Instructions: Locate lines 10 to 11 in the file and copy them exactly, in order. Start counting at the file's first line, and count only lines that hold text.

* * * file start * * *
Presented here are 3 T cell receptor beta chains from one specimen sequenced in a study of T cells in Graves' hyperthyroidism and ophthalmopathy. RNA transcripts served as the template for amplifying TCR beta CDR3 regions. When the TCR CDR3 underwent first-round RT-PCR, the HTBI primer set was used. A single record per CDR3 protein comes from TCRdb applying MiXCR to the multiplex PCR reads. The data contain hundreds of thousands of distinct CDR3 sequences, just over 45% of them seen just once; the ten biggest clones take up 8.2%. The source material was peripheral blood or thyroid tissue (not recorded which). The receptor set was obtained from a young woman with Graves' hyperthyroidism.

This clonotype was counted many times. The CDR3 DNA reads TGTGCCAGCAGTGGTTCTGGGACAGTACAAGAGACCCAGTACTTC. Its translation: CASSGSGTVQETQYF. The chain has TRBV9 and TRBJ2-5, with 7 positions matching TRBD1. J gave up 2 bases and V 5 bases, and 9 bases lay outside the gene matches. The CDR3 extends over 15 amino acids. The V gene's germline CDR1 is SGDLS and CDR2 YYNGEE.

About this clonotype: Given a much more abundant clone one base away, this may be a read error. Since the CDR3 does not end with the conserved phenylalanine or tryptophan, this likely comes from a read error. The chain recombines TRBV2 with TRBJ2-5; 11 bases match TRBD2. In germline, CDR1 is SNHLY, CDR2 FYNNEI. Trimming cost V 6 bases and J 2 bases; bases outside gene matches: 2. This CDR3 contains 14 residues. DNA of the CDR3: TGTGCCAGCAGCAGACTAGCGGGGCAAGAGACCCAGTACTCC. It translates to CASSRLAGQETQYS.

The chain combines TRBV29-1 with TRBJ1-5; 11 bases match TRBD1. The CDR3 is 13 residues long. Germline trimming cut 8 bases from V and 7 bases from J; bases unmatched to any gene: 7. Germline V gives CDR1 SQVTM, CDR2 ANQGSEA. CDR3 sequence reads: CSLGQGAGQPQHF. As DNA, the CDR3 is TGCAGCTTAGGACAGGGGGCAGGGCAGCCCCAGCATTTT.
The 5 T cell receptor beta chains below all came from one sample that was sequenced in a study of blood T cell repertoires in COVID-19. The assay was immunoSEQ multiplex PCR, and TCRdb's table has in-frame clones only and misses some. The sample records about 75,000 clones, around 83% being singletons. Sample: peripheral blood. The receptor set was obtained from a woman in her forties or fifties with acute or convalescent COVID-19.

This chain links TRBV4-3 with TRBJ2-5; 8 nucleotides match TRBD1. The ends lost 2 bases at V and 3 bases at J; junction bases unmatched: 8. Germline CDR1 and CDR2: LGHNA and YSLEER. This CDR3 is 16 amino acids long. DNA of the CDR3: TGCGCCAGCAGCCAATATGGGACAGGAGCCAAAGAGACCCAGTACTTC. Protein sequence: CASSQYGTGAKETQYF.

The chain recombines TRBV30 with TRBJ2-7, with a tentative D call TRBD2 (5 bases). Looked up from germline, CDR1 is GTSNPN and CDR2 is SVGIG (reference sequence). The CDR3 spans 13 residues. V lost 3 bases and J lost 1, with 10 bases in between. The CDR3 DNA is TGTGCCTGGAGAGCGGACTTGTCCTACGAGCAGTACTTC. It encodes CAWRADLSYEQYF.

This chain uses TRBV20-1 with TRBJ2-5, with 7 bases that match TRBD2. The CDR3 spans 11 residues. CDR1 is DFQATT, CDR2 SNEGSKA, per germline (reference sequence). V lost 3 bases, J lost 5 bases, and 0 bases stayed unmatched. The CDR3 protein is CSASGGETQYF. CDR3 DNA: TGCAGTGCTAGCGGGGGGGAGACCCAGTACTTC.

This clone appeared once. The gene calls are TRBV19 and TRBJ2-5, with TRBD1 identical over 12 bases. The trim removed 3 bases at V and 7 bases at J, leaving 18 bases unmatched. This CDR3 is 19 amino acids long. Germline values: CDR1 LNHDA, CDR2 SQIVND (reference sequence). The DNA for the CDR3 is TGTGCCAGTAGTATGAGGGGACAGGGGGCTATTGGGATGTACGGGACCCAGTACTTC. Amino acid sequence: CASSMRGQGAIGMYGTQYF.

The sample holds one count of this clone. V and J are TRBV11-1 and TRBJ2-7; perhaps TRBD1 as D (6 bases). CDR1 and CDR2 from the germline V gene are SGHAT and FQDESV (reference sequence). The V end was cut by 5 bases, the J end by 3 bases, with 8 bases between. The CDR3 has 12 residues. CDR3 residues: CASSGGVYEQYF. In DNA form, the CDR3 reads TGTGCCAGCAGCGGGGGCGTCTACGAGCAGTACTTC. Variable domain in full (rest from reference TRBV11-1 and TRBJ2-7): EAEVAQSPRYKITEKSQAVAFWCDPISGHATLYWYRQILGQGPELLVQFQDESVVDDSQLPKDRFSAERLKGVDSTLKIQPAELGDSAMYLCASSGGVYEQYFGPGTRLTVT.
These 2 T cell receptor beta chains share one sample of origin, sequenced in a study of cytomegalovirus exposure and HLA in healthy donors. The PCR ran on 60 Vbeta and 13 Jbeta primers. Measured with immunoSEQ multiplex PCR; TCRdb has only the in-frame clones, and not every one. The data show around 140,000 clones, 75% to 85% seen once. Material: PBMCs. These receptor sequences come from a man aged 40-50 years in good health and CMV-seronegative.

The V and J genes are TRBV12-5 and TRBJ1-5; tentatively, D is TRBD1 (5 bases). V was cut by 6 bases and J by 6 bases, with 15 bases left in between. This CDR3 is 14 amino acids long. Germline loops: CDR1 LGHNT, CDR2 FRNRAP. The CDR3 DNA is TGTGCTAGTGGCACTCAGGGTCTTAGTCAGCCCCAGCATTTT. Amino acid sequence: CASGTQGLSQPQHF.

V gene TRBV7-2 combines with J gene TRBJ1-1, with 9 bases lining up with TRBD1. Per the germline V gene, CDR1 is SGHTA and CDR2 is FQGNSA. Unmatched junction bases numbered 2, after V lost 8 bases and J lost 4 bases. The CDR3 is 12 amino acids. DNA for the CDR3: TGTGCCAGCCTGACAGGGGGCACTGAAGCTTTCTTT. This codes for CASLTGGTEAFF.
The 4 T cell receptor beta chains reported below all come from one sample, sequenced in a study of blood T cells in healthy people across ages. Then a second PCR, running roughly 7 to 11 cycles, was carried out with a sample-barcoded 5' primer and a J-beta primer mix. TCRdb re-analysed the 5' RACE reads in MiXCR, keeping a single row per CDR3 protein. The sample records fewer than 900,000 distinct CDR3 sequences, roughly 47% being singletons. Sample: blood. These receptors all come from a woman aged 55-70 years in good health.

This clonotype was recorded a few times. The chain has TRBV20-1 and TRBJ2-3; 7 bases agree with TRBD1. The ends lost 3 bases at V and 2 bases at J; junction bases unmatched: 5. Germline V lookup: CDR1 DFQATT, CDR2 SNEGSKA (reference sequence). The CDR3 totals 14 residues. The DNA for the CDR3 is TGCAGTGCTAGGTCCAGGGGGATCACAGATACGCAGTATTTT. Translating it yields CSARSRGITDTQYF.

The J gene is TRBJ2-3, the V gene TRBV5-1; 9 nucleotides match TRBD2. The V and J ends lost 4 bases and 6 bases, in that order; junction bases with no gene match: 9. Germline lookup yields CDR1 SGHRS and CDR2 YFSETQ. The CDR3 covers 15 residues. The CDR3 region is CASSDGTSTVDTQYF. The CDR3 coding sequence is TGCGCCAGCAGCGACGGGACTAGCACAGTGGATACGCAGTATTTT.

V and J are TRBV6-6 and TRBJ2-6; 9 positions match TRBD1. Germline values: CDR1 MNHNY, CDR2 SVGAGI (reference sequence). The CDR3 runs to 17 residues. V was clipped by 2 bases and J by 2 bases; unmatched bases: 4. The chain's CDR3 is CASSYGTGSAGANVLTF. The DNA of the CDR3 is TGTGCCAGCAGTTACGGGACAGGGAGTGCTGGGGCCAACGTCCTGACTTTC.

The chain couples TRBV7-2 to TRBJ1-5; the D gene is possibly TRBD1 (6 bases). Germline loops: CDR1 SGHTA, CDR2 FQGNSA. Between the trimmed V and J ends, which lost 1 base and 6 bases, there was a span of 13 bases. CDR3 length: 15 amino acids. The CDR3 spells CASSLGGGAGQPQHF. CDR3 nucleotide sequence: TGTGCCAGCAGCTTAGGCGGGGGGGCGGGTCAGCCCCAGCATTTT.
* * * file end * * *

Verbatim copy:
The sample holds one count of this clone. V and J are TRBV11-1 and TRBJ2-7; perhaps TRBD1 as D (6 bases). CDR1 and CDR2 from the germline V gene are SGHAT and FQDESV (reference sequence). The V end was cut by 5 bases, the J end by 3 bases, with 8 bases between. The CDR3 has 12 residues. CDR3 residues: CASSGGVYEQYF. In DNA form, the CDR3 reads TGTGCCAGCAGCGGGGGCGTCTACGAGCAGTACTTC. Variable domain in full (rest from reference TRBV11-1 and TRBJ2-7): EAEVAQSPRYKITEKSQAVAFWCDPISGHATLYWYRQILGQGPELLVQFQDESVVDDSQLPKDRFSAERLKGVDSTLKIQPAELGDSAMYLCASSGGVYEQYFGPGTRLTVT.
These 2 T cell receptor beta chains share one sample of origin, sequenced in a study of cytomegalovirus exposure and HLA in healthy donors. The PCR ran on 60 Vbeta and 13 Jbeta primers. Measured with immunoSEQ multiplex PCR; TCRdb has only the in-frame clones, and not every one. The data show around 140,000 clones, 75% to 85% seen once. Material: PBMCs. These receptor sequences come from a man aged 40-50 years in good health and CMV-seronegative.